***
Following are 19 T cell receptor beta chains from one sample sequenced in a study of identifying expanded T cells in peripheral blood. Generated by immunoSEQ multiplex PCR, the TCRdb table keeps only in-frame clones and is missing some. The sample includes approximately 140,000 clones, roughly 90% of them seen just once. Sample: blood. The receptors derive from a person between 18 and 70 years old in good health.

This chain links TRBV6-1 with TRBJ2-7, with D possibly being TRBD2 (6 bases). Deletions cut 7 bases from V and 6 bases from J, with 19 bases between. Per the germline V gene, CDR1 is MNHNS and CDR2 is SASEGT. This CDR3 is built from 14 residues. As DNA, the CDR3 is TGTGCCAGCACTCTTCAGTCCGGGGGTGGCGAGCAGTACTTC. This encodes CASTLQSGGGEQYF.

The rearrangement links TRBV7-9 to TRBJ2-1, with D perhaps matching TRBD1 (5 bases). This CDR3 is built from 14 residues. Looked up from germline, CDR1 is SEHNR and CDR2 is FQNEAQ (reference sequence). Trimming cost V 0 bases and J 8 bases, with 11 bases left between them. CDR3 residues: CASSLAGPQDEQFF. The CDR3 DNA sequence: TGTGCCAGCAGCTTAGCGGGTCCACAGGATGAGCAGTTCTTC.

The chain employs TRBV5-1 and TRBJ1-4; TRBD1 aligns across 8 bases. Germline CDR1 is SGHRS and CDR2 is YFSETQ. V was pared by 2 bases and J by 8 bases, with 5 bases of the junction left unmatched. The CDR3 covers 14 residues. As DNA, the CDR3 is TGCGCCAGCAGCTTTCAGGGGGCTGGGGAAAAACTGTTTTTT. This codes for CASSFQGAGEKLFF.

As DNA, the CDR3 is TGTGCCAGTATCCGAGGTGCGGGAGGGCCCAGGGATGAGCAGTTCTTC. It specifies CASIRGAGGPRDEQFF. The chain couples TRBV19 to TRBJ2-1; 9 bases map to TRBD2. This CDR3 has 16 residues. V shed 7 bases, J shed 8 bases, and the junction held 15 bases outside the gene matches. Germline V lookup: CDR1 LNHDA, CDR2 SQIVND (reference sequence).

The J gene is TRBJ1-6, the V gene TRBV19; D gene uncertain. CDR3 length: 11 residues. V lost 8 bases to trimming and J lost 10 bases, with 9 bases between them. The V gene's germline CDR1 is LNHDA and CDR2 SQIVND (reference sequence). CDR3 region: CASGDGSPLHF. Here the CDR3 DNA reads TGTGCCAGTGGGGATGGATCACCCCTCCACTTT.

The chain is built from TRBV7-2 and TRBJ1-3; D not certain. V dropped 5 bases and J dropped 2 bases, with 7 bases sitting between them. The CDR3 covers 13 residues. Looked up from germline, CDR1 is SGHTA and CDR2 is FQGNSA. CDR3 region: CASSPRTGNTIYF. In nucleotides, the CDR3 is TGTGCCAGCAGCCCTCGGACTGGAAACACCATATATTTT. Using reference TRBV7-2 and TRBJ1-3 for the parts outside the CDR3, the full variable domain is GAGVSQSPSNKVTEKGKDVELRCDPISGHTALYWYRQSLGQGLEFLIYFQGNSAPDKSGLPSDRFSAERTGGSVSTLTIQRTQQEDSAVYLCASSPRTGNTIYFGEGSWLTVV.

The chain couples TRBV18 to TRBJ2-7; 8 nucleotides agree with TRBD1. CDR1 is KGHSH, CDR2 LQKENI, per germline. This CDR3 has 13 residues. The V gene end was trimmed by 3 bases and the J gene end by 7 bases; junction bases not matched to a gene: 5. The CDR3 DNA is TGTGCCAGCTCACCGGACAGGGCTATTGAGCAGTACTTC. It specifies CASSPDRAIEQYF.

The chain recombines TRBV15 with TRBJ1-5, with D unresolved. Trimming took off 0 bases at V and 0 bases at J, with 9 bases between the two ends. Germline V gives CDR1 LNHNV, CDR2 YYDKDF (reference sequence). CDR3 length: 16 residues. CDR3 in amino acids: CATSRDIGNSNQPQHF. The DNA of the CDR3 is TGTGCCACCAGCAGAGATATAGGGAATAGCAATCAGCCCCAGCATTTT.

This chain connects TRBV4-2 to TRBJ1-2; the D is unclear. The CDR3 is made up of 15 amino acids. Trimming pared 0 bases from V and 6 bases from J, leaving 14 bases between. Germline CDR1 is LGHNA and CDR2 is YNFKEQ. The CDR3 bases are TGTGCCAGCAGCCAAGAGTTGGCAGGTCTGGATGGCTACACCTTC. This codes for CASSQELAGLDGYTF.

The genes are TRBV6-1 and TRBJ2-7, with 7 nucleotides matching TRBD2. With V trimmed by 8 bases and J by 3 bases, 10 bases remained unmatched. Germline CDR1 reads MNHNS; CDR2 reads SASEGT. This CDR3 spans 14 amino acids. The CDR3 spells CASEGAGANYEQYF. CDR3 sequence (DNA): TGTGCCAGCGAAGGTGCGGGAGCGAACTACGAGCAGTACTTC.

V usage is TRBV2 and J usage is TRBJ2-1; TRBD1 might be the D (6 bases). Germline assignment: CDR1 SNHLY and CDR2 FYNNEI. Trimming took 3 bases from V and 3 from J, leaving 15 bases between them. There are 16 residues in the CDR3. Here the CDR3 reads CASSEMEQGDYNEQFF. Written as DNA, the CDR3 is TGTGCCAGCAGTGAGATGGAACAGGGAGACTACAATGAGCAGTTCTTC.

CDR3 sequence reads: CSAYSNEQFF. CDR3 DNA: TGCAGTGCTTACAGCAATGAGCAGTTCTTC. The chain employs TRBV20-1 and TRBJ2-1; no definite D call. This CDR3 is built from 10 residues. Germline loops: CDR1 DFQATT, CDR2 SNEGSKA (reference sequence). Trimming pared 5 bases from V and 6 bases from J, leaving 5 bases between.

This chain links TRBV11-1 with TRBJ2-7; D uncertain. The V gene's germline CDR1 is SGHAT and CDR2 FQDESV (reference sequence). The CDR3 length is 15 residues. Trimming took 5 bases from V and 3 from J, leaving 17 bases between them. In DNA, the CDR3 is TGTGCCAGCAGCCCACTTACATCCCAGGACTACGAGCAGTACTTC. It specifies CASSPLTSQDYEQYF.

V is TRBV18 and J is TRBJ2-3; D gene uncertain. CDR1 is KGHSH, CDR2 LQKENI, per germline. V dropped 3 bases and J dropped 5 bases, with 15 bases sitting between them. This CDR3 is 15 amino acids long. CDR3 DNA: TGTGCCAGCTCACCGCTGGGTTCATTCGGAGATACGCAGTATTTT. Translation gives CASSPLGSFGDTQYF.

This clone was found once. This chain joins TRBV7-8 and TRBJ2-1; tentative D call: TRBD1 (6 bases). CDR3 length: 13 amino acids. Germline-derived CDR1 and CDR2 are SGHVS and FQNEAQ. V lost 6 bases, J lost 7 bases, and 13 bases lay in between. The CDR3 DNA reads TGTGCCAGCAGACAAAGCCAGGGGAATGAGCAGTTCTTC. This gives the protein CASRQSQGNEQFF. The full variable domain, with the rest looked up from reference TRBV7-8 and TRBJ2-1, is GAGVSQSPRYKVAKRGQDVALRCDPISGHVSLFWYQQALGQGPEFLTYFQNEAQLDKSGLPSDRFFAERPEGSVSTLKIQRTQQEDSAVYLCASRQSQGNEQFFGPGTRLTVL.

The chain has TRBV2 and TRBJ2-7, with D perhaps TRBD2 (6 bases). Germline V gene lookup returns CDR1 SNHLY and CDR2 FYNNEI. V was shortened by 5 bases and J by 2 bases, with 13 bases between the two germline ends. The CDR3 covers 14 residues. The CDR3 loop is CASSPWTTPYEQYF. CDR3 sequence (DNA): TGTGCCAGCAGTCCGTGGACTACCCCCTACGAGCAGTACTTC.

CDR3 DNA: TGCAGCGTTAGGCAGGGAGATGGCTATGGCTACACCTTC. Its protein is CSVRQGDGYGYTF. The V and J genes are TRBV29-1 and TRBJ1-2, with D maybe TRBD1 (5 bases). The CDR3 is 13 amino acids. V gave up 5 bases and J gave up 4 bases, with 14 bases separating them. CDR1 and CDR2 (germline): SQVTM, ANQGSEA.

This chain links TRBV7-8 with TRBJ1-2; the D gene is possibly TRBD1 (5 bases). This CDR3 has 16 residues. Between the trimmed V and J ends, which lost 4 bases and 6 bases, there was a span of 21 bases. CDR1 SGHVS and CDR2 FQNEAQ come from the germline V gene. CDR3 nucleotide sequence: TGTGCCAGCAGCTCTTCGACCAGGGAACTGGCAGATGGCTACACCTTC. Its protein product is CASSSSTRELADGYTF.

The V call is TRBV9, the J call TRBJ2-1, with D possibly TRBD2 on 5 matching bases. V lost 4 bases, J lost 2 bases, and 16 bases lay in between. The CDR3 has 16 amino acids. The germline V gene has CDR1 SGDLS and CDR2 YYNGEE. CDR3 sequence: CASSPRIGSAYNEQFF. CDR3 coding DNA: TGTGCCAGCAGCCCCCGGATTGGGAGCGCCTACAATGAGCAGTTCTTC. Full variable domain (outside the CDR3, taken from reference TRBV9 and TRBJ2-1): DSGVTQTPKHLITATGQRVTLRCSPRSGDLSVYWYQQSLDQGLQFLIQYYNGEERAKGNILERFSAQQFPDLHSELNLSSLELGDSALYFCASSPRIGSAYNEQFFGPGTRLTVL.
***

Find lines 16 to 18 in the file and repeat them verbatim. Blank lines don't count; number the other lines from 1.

This clone was found once. This chain joins TRBV7-8 and TRBJ2-1; tentative D call: TRBD1 (6 bases). CDR3 length: 13 amino acids. Germline-derived CDR1 and CDR2 are SGHVS and FQNEAQ. V lost 6 bases, J lost 7 bases, and 13 bases lay in between. The CDR3 DNA reads TGTGCCAGCAGACAAAGCCAGGGGAATGAGCAGTTCTTC. This gives the protein CASRQSQGNEQFF. The full variable domain, with the rest looked up from reference TRBV7-8 and TRBJ2-1, is GAGVSQSPRYKVAKRGQDVALRCDPISGHVSLFWYQQALGQGPEFLTYFQNEAQLDKSGLPSDRFFAERPEGSVSTLKIQRTQQEDSAVYLCASRQSQGNEQFFGPGTRLTVL.

The chain has TRBV2 and TRBJ2-7, with D perhaps TRBD2 (6 bases). Germline V gene lookup returns CDR1 SNHLY and CDR2 FYNNEI. V was shortened by 5 bases and J by 2 bases, with 13 bases between the two germline ends. The CDR3 covers 14 residues. The CDR3 loop is CASSPWTTPYEQYF. CDR3 sequence (DNA): TGTGCCAGCAGTCCGTGGACTACCCCCTACGAGCAGTACTTC.

CDR3 DNA: TGCAGCGTTAGGCAGGGAGATGGCTATGGCTACACCTTC. Its protein is CSVRQGDGYGYTF. The V and J genes are TRBV29-1 and TRBJ1-2, with D maybe TRBD1 (5 bases). The CDR3 is 13 amino acids. V gave up 5 bases and J gave up 4 bases, with 14 bases separating them. CDR1 and CDR2 (germline): SQVTM, ANQGSEA.